A $500 million infrastructure commitment was considered a leap of faith seven years ago, as we reported in our March 2012 issue. Today, that kind of institutional capital looks more like a normal bet.
The California State Teachers’ Retirement System’s allocation to Australian firm IFM Investors was described by Infrastructure Investor at the time as the “largest ever single allocation to an infrastructure fund by a North American limited partner”.
That statement is, thankfully, showing its age.
Back then, the asset class was younger, less understood and not part of investors’ portfolios in the way it is today. Fundraising in 2012 totalled $39.4 billion, whereas last year LPs put $90.1 billion into infrastructure vehicles.
Funds raised in North America are claiming an increasing amount of capital commitments. As of 1 January 2019, there was $62.99 billion of North American funds in the market, compared with $40.58 billion from European vehicles.
More money moving into infrastructure means an increased likelihood of large institutional commitments, similar in size to CalSTRS’ headline-grabbing allocation of seven years ago. In 2017 and 2018, there were at least four commitments of $500 million or more to infrastructure funds.
More money also means investors with greater experience in the sector will try new ways to approach the asset class. In 2012, CalSTRS chief investment officer Chris Ailman said the pension was “relatively new to the sector and we want to get to know it well before we venture beyond the fund structure”.
Today, with infrastructure comprising the lion’s share of its $4.2 billion Inflation Sensitive Portfolio, which accounts for 1.9 percent of the $226.1 billion pension, CalSTRS is increasingly considering co-investments to deploy capital earmarked for the asset class.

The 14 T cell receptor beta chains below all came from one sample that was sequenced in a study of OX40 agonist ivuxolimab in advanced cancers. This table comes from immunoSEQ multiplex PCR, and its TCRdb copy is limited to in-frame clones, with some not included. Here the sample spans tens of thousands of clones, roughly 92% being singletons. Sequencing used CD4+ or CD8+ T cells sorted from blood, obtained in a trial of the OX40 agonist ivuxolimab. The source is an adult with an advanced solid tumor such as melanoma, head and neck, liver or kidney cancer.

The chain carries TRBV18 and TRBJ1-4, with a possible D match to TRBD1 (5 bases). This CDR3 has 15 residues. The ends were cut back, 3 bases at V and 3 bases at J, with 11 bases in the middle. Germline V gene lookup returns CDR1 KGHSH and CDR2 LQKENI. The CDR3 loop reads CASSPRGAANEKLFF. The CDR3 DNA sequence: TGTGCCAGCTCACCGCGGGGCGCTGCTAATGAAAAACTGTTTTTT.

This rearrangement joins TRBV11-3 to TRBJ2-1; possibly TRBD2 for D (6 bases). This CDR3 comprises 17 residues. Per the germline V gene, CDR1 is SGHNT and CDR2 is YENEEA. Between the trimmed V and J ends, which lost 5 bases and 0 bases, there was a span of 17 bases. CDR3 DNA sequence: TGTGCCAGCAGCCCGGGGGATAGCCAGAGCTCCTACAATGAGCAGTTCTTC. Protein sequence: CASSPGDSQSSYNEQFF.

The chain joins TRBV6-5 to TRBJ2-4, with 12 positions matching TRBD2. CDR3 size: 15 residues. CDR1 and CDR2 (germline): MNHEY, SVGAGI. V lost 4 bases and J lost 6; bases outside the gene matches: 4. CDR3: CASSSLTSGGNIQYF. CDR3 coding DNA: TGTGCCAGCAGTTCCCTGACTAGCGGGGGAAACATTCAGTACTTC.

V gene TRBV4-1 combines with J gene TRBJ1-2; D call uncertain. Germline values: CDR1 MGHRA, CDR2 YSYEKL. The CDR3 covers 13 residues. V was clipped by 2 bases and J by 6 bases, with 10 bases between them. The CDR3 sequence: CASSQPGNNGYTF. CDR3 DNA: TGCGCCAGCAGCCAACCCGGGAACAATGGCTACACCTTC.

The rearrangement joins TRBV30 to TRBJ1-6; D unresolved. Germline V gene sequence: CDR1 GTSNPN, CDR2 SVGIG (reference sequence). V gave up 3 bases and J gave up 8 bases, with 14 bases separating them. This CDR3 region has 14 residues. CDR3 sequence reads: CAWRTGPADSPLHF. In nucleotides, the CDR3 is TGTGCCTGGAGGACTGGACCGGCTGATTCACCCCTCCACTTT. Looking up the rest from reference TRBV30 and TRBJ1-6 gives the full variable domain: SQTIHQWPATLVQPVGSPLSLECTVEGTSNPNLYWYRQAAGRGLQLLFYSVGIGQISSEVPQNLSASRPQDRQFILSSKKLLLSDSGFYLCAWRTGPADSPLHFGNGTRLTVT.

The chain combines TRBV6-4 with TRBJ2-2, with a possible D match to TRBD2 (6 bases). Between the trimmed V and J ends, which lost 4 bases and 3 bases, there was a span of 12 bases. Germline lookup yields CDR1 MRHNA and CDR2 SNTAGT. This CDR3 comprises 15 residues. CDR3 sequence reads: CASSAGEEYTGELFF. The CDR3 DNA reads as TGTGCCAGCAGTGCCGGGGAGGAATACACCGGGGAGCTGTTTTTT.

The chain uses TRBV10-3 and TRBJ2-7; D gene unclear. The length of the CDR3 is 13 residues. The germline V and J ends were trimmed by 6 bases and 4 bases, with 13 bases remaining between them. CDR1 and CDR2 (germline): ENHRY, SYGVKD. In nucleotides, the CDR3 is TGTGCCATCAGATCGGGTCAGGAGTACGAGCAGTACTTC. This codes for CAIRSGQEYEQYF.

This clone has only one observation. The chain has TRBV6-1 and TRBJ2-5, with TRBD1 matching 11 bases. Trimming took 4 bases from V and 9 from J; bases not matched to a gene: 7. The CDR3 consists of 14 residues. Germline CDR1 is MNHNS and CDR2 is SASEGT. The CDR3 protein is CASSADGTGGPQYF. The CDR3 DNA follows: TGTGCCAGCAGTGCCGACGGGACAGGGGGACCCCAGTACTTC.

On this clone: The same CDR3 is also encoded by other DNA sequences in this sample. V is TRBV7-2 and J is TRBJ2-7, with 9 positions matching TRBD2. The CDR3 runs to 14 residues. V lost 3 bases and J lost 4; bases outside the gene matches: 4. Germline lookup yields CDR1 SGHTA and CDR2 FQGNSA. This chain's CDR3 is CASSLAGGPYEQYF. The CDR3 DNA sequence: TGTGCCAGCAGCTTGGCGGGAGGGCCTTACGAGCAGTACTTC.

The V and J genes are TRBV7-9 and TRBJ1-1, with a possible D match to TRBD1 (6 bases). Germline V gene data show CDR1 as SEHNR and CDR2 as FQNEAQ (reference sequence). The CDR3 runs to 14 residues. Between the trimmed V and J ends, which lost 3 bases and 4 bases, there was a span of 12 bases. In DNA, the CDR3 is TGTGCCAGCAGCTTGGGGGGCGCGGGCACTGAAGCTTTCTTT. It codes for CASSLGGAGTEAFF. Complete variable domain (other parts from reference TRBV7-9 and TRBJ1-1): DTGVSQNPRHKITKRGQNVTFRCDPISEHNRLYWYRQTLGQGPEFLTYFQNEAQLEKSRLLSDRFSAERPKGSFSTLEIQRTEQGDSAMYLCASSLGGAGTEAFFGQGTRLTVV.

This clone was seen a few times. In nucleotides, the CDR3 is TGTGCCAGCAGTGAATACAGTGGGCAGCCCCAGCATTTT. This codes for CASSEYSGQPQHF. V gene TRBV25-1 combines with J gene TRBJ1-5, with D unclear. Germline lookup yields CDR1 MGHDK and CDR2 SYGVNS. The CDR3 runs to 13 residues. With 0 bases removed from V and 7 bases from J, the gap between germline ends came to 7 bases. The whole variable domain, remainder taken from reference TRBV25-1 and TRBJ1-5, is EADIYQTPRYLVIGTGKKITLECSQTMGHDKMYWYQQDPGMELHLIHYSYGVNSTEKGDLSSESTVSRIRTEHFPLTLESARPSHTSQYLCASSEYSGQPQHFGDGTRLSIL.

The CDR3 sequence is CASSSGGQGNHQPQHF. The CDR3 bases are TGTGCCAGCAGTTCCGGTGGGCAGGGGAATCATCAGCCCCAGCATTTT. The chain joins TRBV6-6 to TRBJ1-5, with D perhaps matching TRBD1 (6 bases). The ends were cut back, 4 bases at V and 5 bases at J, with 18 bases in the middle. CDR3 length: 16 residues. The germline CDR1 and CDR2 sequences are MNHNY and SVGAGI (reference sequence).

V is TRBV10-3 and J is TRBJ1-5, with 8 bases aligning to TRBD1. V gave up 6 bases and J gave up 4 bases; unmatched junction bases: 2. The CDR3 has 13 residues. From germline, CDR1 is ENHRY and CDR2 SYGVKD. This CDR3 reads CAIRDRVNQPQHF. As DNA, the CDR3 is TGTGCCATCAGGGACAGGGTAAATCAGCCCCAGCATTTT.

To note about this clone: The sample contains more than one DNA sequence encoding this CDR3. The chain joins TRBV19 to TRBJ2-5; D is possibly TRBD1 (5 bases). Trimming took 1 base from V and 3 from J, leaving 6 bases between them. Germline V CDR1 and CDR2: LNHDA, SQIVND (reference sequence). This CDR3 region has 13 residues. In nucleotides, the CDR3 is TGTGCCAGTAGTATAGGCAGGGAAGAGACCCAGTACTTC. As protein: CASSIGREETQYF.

According to Paul Shantic, director of the Inflation Sensitive Portfolio, the pension is still adopting a cautious approach to new types of investments – a step he says is necessary to “direct our resources to things we know we can do”.
“We probably passed on a number of co-investments before the first one,” said Shantic in our July/August issue. “You just take it slow, get used to the pace and understand what your tasks are in terms of due diligence.”
Despite shifting towards a more active infrastructure management role, Shantic says the pension’s relationships with fund managers are likely to continue in their present form. “There will always be a manager between us and the investment,” he says.
With interest in infrastructure climbing, that’s likely to be the case for many other investors, though the amounts of money they are committing today may not always be quite so shocking.